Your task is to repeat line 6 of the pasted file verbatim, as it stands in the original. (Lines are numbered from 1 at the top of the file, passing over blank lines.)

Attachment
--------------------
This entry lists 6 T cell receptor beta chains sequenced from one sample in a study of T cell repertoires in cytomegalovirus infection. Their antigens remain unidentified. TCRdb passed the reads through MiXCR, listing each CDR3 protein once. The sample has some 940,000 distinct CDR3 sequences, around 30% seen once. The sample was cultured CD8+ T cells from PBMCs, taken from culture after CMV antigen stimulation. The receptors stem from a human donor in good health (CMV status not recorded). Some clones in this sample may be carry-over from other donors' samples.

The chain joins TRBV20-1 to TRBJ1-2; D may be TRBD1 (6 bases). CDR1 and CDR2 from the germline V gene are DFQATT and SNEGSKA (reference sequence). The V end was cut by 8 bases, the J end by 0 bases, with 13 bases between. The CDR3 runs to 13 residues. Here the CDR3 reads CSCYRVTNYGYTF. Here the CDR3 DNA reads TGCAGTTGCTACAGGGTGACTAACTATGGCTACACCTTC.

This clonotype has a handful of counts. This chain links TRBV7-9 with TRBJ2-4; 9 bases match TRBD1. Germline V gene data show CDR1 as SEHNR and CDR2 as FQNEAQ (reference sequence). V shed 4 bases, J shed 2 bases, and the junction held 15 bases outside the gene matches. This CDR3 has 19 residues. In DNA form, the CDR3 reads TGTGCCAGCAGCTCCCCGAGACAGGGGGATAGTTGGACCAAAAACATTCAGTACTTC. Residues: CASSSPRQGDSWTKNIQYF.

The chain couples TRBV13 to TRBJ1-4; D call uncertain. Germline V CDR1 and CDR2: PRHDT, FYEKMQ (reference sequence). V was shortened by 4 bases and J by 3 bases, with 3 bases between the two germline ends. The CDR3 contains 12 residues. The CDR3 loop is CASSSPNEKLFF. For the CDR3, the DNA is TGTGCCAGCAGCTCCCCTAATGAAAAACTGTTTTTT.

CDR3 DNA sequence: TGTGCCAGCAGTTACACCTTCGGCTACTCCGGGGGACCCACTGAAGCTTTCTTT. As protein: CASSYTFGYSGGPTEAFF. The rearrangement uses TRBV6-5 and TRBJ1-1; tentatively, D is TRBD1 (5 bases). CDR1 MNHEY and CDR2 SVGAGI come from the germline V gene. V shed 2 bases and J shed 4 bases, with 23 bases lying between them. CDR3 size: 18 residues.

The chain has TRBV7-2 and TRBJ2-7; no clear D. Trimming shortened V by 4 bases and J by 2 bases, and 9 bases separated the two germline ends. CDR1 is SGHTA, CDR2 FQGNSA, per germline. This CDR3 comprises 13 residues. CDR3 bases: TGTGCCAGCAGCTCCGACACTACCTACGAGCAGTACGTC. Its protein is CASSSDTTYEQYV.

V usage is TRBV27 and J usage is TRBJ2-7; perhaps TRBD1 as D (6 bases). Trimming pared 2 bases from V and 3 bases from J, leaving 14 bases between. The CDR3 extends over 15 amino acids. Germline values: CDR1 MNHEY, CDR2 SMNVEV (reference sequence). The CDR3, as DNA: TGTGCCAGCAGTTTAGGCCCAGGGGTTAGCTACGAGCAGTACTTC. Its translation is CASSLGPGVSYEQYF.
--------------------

The chain has TRBV7-2 and TRBJ2-7; no clear D. Trimming shortened V by 4 bases and J by 2 bases, and 9 bases separated the two germline ends. CDR1 is SGHTA, CDR2 FQGNSA, per germline. This CDR3 comprises 13 residues. CDR3 bases: TGTGCCAGCAGCTCCGACACTACCTACGAGCAGTACGTC. Its protein is CASSSDTTYEQYV.